Microplastics in the Indian Ocean – ScienceDaily
Samples from the tropical Indian Ocean were studied using a new method for extracting and identifying microplastic particles from water samples. The result: the load is clearly measurable.
They may be tiny, but they pose a global problem for humans and the environment: microplastic particles. These are plastic particles with a diameter between one micron and five millimeters. Their accurate analysis is a huge challenge due to high error rates and high time demand of previous methods. The significantly improved analysis of microplastics was performed using a new method, Laser Direct Infrared (LDIR) Chemical Imaging. It has been combined with a new sample preparation protocol that breaks down interfering sample components with fewer working steps through chemical and enzymatic reactions. The protocol was developed in the Department of Inorganic Environmental Chemistry headed by Dr. Daniel Pröfrock. The chemical characterization of microplastic particles is based on their absorption of infrared light.
Dr. Lars Hildebrandt, one of the first two authors, explains: “In this study, the device, which uses a so-called quantum cascade laser, demonstrated its advantages in the analysis of microplastic particles in environmental samples. It is fast and automatable, which is important for a future standard procedure.
In the upper layers of water
An average concentration of 50 microplastic particles and fibers per cubic meter of water has been found in near-surface waters of the tropical Indian Ocean, which is surprisingly high for the open ocean. The most common types of plastic were paint particles (49%), presumably from the abrasion of ship paint, followed by polyethylene terephthalate (PET) with a 25% share. Among other things, PET is used in synthetic clothing in the form of polyester microfibers and for the production of beverage bottles. It potentially enters the environment through washing of clothes. Microplastic particles also form through the fragmentation of PET bottles, for example due to mechanical stress or solar radiation. In recent years, microplastic pollution in the environment has steadily increased. Plastic particles have now been detected in almost all living organisms studied.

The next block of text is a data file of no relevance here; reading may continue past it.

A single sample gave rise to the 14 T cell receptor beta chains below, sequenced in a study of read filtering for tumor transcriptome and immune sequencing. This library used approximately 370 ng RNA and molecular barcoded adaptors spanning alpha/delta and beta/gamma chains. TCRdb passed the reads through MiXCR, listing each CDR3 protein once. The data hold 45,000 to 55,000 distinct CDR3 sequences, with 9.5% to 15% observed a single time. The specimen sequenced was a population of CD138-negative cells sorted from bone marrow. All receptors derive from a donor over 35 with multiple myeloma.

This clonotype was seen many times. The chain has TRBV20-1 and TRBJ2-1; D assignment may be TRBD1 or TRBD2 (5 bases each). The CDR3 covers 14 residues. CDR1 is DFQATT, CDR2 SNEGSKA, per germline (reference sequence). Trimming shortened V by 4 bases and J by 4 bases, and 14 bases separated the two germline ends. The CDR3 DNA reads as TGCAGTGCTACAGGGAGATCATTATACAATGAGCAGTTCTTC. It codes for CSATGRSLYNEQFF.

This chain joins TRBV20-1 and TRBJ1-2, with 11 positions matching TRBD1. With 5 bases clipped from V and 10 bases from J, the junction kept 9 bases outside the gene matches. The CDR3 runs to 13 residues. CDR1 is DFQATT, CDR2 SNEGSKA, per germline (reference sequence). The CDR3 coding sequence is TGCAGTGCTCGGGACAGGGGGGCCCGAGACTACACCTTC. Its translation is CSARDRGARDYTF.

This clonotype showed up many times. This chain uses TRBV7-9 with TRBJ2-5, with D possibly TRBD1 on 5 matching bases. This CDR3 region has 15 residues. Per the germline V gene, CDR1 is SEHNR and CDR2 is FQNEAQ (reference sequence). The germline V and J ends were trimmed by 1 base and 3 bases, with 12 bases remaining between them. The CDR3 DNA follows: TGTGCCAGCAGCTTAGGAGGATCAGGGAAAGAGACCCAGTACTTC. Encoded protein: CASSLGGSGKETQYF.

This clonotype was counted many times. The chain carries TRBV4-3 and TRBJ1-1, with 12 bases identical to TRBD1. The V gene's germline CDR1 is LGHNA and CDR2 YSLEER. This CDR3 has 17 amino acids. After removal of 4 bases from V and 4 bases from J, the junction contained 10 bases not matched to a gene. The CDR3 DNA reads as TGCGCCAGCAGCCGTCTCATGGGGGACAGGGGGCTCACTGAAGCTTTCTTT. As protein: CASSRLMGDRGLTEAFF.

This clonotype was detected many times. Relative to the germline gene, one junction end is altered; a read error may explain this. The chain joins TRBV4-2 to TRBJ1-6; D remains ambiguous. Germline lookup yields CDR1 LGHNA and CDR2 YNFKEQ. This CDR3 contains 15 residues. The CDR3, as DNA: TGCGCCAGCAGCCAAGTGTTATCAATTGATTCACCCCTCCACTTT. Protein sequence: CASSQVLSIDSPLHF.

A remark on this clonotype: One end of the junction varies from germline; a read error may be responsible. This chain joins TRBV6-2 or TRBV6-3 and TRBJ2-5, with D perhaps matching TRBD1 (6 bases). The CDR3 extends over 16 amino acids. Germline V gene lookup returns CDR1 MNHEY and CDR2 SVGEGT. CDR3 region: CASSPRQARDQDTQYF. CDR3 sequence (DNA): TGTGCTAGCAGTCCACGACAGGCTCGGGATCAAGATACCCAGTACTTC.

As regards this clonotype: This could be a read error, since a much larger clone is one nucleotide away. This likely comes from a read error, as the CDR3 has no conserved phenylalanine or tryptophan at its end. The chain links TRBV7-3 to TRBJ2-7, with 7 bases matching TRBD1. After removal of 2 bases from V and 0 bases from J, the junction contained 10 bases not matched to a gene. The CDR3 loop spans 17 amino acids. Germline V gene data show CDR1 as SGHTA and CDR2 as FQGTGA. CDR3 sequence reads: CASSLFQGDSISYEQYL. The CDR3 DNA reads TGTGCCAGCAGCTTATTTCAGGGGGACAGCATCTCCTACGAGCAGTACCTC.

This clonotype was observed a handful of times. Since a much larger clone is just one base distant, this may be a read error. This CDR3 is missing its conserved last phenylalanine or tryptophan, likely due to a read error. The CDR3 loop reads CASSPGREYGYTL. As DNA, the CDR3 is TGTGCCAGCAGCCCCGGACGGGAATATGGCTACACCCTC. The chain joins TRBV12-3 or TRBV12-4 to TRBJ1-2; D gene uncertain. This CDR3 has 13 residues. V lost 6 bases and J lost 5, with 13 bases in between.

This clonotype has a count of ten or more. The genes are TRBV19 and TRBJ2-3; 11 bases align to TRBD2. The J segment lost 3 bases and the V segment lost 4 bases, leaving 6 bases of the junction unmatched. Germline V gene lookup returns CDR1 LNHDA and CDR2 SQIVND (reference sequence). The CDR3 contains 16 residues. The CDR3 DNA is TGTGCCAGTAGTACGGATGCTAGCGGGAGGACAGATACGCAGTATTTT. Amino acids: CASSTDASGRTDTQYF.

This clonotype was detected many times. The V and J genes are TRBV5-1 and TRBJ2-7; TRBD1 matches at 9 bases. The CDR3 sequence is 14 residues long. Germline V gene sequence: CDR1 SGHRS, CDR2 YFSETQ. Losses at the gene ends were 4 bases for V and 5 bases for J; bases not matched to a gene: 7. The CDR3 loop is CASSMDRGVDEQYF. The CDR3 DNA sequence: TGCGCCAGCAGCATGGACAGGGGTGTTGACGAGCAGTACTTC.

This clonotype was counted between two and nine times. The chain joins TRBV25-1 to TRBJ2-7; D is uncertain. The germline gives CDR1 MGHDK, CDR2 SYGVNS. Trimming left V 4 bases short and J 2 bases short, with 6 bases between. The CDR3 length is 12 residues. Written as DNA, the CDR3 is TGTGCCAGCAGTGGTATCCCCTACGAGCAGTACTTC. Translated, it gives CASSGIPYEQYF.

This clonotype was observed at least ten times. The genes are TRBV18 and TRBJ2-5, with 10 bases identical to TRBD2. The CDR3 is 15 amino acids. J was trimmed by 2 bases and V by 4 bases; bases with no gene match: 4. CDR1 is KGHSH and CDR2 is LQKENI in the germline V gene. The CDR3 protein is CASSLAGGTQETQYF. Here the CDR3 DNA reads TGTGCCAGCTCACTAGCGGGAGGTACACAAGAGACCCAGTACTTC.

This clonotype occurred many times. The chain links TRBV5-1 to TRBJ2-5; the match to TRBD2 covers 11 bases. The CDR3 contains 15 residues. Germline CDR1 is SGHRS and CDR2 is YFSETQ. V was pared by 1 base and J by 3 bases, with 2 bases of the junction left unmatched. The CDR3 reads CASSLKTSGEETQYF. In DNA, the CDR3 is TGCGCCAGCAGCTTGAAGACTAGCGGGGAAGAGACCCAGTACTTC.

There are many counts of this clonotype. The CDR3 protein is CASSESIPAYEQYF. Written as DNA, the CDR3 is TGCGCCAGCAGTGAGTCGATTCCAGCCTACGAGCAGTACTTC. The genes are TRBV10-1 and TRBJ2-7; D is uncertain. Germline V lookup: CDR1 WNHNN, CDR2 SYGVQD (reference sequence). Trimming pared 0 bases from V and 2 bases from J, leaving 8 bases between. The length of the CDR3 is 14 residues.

Fadi El Gareb, the study’s co-first author, says: “Our results show that many microplastic particles, such as polypropylene, polystyrene and polyethylene, were fragmented on their way from land-based sources to the ocean. open. Thus, they are even more easily ingested by organisms. Through the Sunda Strait, a strait between Sumatra and Java, much of the plastic waste found may have entered the Indian Ocean, making it a hotspot in terms of microplastic pollution. A significant portion of global plastic waste ends up being exported to countries bordering the Indian Ocean. Due to inefficient waste management, approximately five million tonnes of plastic waste are released into the marine environment each year from China and the Indonesian archipelago (estimate based on a 2017 model).
A look into the future
In further investigations, the study authors also want to investigate occurrences of microplastics in other oceans using the new analytical method. Dr Tristan Zimmermann of the Institute for Coastal Environmental Chemistry, who has previously sampled parts of the North Atlantic in another study, says: “We will be sampling arctic waters off the east coast of Greenland in August during of a cruise with the research vessel MARIA. S. MERIAN. Here, the database concerning microplastic particles is still very insufficient. The researchers want to answer the question: How important is microplastic pollution in remote areas and is it worse than expected?
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